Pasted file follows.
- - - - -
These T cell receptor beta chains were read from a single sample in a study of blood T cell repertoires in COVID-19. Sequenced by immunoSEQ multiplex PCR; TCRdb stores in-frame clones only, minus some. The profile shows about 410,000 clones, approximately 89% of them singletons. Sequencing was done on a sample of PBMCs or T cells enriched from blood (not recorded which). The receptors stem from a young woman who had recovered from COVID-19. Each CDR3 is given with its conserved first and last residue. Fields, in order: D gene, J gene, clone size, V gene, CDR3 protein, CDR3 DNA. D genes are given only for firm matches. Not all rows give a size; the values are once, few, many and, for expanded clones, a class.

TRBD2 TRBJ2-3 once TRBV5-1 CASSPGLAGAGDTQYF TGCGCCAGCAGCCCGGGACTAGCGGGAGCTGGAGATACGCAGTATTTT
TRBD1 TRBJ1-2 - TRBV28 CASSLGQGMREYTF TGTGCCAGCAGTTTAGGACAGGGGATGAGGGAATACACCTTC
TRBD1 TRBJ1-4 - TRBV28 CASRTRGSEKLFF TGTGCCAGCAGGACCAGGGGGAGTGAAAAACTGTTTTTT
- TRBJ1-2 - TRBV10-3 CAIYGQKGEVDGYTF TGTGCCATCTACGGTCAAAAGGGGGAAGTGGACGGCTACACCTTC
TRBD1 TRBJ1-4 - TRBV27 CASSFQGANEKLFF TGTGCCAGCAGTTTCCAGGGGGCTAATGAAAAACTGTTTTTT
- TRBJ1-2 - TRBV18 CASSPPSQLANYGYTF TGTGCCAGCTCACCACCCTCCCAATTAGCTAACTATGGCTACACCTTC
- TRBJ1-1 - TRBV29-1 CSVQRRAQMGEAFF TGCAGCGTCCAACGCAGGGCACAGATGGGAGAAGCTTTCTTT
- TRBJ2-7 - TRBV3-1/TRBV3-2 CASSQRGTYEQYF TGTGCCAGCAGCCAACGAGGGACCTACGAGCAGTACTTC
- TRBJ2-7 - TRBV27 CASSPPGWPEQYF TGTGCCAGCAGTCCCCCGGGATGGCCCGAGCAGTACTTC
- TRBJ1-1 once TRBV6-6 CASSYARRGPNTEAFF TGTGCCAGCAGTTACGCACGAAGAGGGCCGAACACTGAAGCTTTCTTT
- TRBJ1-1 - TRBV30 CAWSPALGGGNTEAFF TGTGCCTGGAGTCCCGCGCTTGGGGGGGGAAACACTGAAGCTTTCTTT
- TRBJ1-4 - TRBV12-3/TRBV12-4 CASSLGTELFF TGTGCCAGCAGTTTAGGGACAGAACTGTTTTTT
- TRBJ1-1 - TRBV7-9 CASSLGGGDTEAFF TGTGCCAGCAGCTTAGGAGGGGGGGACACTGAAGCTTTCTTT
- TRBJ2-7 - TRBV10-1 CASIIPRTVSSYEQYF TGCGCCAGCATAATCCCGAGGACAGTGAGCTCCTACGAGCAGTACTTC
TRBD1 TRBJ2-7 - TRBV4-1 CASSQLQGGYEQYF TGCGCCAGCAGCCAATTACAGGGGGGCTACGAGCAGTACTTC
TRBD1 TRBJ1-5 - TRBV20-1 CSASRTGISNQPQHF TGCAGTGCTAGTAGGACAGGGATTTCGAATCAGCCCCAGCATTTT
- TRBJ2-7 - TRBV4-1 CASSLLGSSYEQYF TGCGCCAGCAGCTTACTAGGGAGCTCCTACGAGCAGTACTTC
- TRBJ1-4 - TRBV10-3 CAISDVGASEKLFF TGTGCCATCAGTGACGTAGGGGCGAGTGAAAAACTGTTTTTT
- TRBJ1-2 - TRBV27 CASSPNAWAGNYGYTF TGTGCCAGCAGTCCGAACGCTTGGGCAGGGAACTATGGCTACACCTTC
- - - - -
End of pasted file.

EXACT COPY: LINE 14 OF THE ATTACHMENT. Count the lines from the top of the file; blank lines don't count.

- TRBJ1-1 - TRBV7-9 CASSLGGGDTEAFF TGTGCCAGCAGCTTAGGAGGGGGGGACACTGAAGCTTTCTTT